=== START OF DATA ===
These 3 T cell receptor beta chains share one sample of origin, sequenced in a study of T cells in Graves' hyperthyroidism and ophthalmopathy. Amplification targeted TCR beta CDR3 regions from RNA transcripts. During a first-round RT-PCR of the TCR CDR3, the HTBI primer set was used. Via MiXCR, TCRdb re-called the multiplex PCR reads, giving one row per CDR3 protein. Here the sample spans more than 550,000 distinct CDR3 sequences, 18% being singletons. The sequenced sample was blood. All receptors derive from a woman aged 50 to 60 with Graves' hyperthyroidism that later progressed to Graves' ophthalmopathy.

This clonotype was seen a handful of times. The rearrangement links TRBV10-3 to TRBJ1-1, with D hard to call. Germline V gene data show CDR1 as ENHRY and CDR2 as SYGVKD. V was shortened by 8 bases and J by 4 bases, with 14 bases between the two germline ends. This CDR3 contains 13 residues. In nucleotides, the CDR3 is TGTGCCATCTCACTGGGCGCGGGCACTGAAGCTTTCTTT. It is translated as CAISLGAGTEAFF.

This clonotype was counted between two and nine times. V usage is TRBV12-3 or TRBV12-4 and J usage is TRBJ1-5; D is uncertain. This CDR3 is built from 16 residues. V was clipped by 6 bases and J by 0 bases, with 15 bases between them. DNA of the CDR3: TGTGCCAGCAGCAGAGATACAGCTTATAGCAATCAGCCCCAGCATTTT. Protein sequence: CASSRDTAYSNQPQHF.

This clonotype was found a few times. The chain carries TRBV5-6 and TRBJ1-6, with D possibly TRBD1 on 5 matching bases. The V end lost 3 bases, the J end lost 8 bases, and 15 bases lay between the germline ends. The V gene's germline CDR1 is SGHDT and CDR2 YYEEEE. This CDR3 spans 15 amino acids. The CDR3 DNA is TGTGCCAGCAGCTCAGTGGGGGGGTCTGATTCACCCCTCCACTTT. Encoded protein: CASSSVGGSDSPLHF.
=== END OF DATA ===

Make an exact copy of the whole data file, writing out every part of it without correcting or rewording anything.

These 3 T cell receptor beta chains share one sample of origin, sequenced in a study of T cells in Graves' hyperthyroidism and ophthalmopathy. Amplification targeted TCR beta CDR3 regions from RNA transcripts. During a first-round RT-PCR of the TCR CDR3, the HTBI primer set was used. Via MiXCR, TCRdb re-called the multiplex PCR reads, giving one row per CDR3 protein. Here the sample spans more than 550,000 distinct CDR3 sequences, 18% being singletons. The sequenced sample was blood. All receptors derive from a woman aged 50 to 60 with Graves' hyperthyroidism that later progressed to Graves' ophthalmopathy.

This clonotype was seen a handful of times. The rearrangement links TRBV10-3 to TRBJ1-1, with D hard to call. Germline V gene data show CDR1 as ENHRY and CDR2 as SYGVKD. V was shortened by 8 bases and J by 4 bases, with 14 bases between the two germline ends. This CDR3 contains 13 residues. In nucleotides, the CDR3 is TGTGCCATCTCACTGGGCGCGGGCACTGAAGCTTTCTTT. It is translated as CAISLGAGTEAFF.

This clonotype was counted between two and nine times. V usage is TRBV12-3 or TRBV12-4 and J usage is TRBJ1-5; D is uncertain. This CDR3 is built from 16 residues. V was clipped by 6 bases and J by 0 bases, with 15 bases between them. DNA of the CDR3: TGTGCCAGCAGCAGAGATACAGCTTATAGCAATCAGCCCCAGCATTTT. Protein sequence: CASSRDTAYSNQPQHF.

This clonotype was found a few times. The chain carries TRBV5-6 and TRBJ1-6, with D possibly TRBD1 on 5 matching bases. The V end lost 3 bases, the J end lost 8 bases, and 15 bases lay between the germline ends. The V gene's germline CDR1 is SGHDT and CDR2 YYEEEE. This CDR3 spans 15 amino acids. The CDR3 DNA is TGTGCCAGCAGCTCAGTGGGGGGGTCTGATTCACCCCTCCACTTT. Encoded protein: CASSSVGGSDSPLHF.